Saturday, December 10, 2016

Lust for Life starring Kirk Douglas: Saturday Matinee


I don’t know how we could not watch Lust for Life for today’s Saturday Matinee. We skidded past it yesterday, in honor of Kirk Douglas’ 100th birthday. Today let’s take a closer look.





The film, based on the 1934 biography by Irving Stone, was nominated for four Oscars including one for Kirk Douglas for playing the tortured genius Van Gogh. 



Fickle Mr. Oscar only went home that year (1956) with Anthony Quinn in the Supporting Actor category but the film was called out for the screenplay adaptation of Irving Stone’s novel, as well as art direction. One would hope the art direction would be, um, artistic, seeing that it was set in the world of the, um, arts.


Kirk Douglas as Van Gogh, working on The Red Vineyard.


The Red Vineyard at Arles 
The only recorded sale of a Van Gogh painting during his lifetime. 
We’ll get to the movie in a moment but first read this quote by Douglas. Any unappreciated artists out there—writers, painters, photographers et al— this ought to warm your heart.
“The biggest spur to my interest in art came when I played van Gogh in the biographical film Lust For Life. The role affected me deeply. I was haunted by this talented genius who took his own life, thinking he was a failure. How terrible to paint pictures and feel that no one wants them. How awful it would be to write music that no one wants to hear. Books that no one wants to read. And how would you like to be an actor with no part to play, and no audience to watch you. Poor Vincent—he wrestled with his soul in the wheat field of Auvers-sur-Oise, stacks of his unsold paintings collecting dust in his brother's house. It was all too much for him, and he pulled the trigger and ended it all. My heart ached for van Gogh the afternoon that I played that scene. As I write this, I look up at a poster of his "Irises"—a poster from the Getty Museum. It's a beautiful piece of art with one white iris sticking up among a field of blue ones. They paid a fortune for it, reportedly $53 million. And poor Vincent, in his lifetime, sold only one painting for 400 francs or $80 dollars today. This is what stimulated my interest in buying works of art from living artists. I want them to know while they are alive that I enjoy their paintings hanging on my walls, or their sculptures decorating my garden.’’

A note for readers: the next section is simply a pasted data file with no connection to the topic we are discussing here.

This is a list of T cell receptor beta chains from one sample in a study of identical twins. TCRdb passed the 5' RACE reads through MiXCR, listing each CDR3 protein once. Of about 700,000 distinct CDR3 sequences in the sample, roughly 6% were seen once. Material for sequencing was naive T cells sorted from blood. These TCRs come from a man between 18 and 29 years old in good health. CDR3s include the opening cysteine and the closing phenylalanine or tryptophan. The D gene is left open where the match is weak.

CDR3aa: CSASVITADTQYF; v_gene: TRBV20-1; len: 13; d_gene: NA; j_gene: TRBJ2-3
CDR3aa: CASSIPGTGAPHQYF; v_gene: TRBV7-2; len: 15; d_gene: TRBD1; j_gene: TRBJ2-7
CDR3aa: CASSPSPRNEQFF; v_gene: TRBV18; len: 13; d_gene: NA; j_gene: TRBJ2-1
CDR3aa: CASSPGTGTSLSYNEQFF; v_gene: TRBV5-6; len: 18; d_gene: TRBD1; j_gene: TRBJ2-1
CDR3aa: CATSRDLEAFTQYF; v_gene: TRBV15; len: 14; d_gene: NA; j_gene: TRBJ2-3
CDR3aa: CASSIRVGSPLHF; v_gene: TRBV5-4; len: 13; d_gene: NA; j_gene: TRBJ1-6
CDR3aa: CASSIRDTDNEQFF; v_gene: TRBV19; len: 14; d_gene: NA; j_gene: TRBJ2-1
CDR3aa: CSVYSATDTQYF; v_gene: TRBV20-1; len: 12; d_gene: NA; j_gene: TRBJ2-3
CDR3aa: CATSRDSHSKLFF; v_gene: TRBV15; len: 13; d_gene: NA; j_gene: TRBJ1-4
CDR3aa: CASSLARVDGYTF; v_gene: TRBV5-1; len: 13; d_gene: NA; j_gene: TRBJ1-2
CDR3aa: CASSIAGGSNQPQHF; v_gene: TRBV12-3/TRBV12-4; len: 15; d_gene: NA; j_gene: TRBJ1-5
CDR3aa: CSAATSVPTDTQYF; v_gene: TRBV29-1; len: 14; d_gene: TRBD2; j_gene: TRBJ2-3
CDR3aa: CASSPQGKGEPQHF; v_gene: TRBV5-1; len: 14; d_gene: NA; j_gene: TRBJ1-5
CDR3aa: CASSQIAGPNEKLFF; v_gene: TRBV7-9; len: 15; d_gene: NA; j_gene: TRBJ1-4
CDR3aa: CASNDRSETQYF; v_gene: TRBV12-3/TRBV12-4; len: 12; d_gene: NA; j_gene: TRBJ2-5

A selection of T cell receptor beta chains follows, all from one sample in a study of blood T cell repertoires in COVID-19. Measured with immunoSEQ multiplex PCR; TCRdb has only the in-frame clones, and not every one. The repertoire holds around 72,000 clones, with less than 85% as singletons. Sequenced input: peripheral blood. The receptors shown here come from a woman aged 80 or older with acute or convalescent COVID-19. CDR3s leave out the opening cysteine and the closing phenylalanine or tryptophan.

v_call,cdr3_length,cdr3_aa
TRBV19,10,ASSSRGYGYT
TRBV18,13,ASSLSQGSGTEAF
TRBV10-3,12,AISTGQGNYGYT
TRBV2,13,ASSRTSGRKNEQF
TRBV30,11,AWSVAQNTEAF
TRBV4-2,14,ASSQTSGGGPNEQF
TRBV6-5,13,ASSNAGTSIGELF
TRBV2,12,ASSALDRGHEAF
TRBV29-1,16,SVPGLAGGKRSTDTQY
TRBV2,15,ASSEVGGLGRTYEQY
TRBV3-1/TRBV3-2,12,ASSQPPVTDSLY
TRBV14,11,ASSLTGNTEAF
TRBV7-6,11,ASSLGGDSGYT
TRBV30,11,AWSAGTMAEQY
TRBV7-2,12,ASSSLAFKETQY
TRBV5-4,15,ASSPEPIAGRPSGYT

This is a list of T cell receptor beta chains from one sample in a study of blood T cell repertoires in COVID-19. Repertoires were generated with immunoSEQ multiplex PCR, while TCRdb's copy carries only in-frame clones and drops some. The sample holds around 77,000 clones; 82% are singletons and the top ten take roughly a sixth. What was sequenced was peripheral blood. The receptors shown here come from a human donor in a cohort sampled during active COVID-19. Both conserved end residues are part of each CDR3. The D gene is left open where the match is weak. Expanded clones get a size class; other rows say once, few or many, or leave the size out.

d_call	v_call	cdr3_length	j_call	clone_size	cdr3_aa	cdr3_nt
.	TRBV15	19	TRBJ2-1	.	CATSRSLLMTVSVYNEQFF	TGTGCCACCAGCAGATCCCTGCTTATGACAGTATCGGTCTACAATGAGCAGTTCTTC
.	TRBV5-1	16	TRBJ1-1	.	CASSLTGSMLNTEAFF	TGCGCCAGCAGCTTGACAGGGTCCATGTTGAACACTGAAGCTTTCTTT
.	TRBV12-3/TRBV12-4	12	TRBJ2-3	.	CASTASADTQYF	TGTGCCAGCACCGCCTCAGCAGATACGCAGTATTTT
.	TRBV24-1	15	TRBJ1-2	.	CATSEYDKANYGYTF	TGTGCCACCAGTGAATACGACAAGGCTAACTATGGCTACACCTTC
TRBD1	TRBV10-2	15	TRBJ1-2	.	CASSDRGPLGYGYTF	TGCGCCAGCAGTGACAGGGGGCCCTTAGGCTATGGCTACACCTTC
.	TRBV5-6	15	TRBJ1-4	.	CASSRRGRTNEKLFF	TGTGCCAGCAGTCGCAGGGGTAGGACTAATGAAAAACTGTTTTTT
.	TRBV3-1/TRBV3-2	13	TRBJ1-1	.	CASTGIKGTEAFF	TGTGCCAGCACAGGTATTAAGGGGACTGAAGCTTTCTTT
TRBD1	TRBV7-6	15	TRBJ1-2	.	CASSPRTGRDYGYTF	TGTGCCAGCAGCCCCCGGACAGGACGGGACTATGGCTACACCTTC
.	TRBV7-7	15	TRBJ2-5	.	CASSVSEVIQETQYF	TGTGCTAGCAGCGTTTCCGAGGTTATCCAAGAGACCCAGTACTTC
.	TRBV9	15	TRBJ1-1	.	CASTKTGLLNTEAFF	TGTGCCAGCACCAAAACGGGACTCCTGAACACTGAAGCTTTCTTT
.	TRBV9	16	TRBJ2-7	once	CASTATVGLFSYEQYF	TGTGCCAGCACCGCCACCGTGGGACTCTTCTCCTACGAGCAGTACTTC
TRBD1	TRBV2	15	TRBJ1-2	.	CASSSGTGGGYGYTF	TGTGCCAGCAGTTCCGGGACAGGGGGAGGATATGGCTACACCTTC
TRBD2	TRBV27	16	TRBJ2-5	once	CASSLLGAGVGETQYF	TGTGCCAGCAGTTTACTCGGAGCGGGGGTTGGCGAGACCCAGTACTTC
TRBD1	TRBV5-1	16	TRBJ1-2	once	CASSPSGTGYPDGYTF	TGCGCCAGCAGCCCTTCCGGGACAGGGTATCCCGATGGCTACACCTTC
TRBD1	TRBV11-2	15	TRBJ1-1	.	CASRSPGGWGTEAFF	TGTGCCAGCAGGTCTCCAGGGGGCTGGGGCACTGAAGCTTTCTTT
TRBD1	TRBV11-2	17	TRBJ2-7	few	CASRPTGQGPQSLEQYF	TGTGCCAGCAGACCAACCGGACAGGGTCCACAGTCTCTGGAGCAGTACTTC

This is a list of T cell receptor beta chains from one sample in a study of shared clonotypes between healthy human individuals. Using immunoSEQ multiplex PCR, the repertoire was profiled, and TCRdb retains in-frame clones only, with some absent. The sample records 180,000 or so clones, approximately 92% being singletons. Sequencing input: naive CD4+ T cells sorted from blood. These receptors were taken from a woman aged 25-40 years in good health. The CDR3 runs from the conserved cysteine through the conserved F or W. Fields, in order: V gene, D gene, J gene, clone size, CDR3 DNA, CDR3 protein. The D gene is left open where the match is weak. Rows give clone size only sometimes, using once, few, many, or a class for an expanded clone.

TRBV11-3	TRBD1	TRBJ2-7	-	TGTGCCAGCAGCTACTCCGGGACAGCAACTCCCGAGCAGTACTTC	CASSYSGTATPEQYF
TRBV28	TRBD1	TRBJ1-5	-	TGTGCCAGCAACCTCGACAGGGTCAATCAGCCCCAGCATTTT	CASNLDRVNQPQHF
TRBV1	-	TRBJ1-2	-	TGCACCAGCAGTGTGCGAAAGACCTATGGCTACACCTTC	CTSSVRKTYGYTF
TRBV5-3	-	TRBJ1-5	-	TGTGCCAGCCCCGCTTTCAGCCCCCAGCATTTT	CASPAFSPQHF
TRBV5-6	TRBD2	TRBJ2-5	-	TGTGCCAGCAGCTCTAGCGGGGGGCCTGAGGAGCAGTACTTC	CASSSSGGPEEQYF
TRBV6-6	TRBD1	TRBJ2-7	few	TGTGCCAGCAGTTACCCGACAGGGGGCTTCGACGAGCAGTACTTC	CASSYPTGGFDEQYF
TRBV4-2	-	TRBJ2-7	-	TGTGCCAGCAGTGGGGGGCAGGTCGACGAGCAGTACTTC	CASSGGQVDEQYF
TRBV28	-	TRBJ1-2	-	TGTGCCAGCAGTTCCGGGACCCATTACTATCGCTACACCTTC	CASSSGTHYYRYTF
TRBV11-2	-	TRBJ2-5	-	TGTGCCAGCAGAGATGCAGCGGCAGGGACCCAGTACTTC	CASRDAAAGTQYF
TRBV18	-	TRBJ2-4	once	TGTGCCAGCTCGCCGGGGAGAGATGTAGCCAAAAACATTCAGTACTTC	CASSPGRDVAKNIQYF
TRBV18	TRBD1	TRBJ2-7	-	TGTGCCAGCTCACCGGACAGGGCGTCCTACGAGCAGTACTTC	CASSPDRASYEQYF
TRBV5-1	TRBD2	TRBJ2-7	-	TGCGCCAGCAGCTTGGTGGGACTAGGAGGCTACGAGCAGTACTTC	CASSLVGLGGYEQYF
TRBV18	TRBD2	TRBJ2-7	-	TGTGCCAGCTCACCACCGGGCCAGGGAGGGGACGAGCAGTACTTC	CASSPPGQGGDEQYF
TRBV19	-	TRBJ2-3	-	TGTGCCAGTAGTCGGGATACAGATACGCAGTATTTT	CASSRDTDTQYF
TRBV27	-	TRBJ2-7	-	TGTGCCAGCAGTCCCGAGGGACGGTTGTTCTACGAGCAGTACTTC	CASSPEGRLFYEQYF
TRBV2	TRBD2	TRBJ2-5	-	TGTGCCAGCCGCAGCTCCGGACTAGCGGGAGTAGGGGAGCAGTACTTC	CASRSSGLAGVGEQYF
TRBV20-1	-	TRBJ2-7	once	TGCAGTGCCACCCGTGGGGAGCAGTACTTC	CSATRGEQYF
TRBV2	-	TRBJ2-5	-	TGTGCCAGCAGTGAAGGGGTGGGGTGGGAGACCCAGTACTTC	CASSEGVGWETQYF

That kind of empathy is what makes a great actor, great.

Okay, on to the movie ...
In a New York Times review written at the time of the film’s premiere, resident critic Bosley Crowther wrote:

CLEARLY, the most dramatic feature of the life of Vincent van Gogh was the difference between his painting, which was forceful and sunny and warm, and the character of his disposition, which was clouded by dark and maddening moods. This contrast of coloration in the product and person of the man is more vivid and tantalizing than anything that happened in his career, including the celebrated episode of his slicing off his own ear.

Thus, it is gratifying to see that Metro-Goldwyn-Mayer, in the persons of producer John Houseman and a crew of superb technicians, has consciously made the flow of color and the interplay of compositions and hues the most forceful devices for conveying a motion picture comprehension of van Gogh. 
In"Lust for Life," color dominates the dramatization—the color of indoor sets and outdoor scenes, the color of beautifully reproduced van Gogh paintings, even the colors of a man's tempestuous moods. These pictorial color continuities, planned like a musical score, have more effect upon the senses than the playing of Kirk Douglas in the leading role. 
That does not discredit the acting of Mr. Douglas or the quality of the script prepared by Norman Corwin from a novel by Irving Stone. Both the script and the performance of this picture have a striking integrity in putting forth the salient details and the surface aspects of the life of van Gogh.

So, not the best review of  the actor’s work who—in the movie star world he lived in—was likely not asked to affect an accent at all but to hit us with his best movie star gravel. But aren’t you curious to see Lust for Life, or see it again? It sounds gorgeous. Lust for Life is available to stream on Amazon, YouTube, Vudu, Google Play and iTunes.


It’s a classic. Have you seen it?

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